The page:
"Hey You, You wanna be a hero
Love your fellow human beings
You - who call yourselves Christians
Sitting in your judgement seats
Remember - Jesus never bashed a homo
Jesus never hurt nobody
Jesus never put nobody down."

That's what Jesus would do. Bob saw a sign in town today that said "WWJD? He'd Vote NO on Prop 8!" I urge you to visit No on Prop 8 to find out more. And as I said, no offense meant, except to those who mean to offend.

Death of a Gay Waiter - Mary Carves The Chicken

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6 People Gabbed:

Wendy said...

I'm constantly reminding people back home that not all Californians are liberal hippies. I also live in a highly conservative area of the state, and ugh - getting bombarded with the yellow just like you are!

The "teaching kids about the gays" in school thing is also getting on my last good nerve. You know what the real "fear" is? That straight parents will be forced to talk to their own children! They don't want little Johnny asking them on Parents' Night why his friend Joe brought two Daddies with him....

Rowena said...

Today I learned a valuable lesson from my 12 year old nephew today and it was that I need to speak up for my beliefs. He did an admirable job of standing up for his beliefs and I feel that I should learn from his example and do the same here. I can respect you guys for your beliefs and your opinion but I disagree with you, Wendy.

I have no reservations about talking to my daughter about any of this but I feel that it should be MY job to teach her about the world. It's MY job to teach her about morals and what's right and what's wrong and I'm sorry but I don't think my 6 year old nephew should have to learn about any of this in school or about any of this right now.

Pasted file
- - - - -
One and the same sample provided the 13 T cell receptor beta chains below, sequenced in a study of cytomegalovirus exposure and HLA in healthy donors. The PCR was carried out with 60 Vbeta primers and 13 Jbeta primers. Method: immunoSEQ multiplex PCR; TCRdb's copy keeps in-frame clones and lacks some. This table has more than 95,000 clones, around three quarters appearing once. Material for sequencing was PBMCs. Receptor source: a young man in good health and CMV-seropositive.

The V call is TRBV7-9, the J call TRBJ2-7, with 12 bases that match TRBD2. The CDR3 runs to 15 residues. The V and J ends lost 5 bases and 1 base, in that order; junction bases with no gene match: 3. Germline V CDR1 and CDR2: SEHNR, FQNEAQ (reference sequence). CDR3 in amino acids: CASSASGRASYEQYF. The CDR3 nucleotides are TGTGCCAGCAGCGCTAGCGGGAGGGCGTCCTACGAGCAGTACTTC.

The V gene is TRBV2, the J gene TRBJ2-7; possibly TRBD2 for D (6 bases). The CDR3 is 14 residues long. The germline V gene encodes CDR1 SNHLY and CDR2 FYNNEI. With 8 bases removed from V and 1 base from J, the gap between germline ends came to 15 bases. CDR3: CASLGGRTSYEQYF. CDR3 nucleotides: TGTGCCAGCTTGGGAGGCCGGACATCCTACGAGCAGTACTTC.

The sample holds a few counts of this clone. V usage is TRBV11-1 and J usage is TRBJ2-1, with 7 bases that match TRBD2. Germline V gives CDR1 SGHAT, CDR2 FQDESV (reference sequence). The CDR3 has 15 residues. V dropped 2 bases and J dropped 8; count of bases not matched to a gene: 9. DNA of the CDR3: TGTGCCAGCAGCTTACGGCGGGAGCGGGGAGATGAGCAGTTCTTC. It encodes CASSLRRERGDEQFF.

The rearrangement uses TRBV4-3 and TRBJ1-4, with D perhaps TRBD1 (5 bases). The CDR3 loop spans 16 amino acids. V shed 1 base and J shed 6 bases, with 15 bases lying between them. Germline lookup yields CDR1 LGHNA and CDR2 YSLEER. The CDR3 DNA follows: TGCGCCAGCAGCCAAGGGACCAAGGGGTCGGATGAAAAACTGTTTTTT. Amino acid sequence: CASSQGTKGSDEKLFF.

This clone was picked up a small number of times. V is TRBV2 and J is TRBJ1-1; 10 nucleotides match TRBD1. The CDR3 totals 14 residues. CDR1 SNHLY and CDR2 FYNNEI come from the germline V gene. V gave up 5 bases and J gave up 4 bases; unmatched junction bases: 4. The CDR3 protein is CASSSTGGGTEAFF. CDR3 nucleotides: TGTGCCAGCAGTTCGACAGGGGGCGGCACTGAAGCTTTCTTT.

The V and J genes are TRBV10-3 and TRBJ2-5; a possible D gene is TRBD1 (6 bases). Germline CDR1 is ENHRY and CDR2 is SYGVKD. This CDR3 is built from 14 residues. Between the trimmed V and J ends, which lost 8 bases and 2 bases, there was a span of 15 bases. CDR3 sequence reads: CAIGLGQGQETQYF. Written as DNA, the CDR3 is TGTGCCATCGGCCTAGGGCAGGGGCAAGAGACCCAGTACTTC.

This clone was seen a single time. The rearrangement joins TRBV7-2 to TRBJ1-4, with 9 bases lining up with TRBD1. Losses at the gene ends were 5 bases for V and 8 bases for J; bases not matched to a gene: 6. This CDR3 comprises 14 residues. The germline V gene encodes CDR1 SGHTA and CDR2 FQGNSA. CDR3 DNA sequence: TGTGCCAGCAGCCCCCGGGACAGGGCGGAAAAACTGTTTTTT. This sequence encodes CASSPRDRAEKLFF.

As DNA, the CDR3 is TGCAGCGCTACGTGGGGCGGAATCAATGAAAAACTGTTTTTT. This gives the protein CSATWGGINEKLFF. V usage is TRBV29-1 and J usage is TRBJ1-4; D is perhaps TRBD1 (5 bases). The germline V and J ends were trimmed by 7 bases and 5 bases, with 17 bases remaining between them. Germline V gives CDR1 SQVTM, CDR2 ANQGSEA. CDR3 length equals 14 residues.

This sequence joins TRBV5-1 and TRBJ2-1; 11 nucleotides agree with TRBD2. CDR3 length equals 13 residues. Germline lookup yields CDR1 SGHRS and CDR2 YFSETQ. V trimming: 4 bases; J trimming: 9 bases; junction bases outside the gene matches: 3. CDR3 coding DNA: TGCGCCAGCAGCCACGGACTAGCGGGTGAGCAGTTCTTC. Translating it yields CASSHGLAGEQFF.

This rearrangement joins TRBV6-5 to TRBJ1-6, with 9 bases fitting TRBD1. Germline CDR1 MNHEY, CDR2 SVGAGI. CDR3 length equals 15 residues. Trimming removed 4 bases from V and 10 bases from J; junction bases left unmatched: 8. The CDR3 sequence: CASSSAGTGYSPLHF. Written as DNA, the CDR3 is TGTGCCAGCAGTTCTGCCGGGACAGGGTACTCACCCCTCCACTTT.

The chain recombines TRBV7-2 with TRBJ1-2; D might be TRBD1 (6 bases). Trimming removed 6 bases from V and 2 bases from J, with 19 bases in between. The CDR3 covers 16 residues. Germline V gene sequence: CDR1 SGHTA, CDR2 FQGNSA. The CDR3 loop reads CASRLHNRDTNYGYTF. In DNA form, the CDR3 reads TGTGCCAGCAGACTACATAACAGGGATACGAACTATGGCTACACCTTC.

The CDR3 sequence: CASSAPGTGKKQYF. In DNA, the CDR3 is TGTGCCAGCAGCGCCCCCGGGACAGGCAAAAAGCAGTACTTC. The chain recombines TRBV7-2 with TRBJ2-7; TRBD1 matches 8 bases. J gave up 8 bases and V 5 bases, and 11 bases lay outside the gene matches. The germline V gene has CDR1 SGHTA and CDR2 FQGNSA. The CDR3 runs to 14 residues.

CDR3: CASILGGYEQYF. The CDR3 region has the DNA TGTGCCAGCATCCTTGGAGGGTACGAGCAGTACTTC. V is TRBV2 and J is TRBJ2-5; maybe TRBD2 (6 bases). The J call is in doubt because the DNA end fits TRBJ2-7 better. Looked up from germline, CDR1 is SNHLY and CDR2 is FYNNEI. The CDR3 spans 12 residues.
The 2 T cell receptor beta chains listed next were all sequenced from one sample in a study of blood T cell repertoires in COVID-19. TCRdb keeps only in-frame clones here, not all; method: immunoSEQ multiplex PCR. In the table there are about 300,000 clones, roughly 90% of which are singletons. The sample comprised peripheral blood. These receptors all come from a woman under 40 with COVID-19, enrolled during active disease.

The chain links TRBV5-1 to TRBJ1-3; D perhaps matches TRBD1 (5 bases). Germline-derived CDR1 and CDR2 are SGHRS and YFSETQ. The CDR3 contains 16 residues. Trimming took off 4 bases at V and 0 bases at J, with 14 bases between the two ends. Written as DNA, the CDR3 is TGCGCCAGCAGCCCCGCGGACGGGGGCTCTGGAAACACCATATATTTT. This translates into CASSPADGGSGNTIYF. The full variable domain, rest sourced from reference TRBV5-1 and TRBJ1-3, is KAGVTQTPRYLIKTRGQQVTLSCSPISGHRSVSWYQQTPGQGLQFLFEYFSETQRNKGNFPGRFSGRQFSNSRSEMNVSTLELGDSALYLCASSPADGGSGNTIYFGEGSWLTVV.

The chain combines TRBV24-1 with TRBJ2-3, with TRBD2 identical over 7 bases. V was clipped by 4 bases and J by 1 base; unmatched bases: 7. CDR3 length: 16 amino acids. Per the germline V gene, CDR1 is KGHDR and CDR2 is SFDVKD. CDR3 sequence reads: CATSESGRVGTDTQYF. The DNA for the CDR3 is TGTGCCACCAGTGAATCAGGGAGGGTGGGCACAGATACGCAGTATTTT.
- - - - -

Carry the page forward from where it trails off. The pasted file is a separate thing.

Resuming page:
All of my kids (and by this I mean, my daughter and all of my nieces and nephews that I have helped care for) are taught to be nice to EVERYONE, not just boys, not just girls, not just who they like and who they don't like, but to be nice to EVERYONE. To respect EVERYONE.

But we also believe that homosexuality is a sin.

So where does that leave us? As the bad people who can't get ourselves because we stand up for what we believe in?

My feelings is this shouldn't be something they learn at school and they said that this prop has nothing to do with what will be taught in school, that it won't be taught in school and yet we've got first graders going to a lesbian wedding for their teacher because it was a teachable moment then we've got Coming Out day at school and yet it has nothing to do with schools? That's where my worry lies.

I'm not on board with someone else educating my child on something that should be taught by me. I don't teach my daughter to hate anyone be them black, gay, whatever and I'm confident that she knows this. She's got a good heart as do I, but just because I'm nice and tolerant doesn't mean that I agree with same sex marriages.

I just wish that it was okay to agree to disagree and I wish that people would stop stealing my neighbors Yes on 8 sign. It's weird because nobody has touched our Yes on 8 sign but the older couple that lives next door to us? Their sign is forever taken and found shredded at the end of our street. I guess they're scared of all the big brown people on the street. *shrugs*

And this whole Prop has people on both sides shoving their beliefs in everyone's faces. We got a call from my aunt in the bay area who said that her car was hit and kicked and had things thrown at on her way in to do a session at the temple out there, so I feel your frustration because I'm seeing it on both sides.

Wendy said...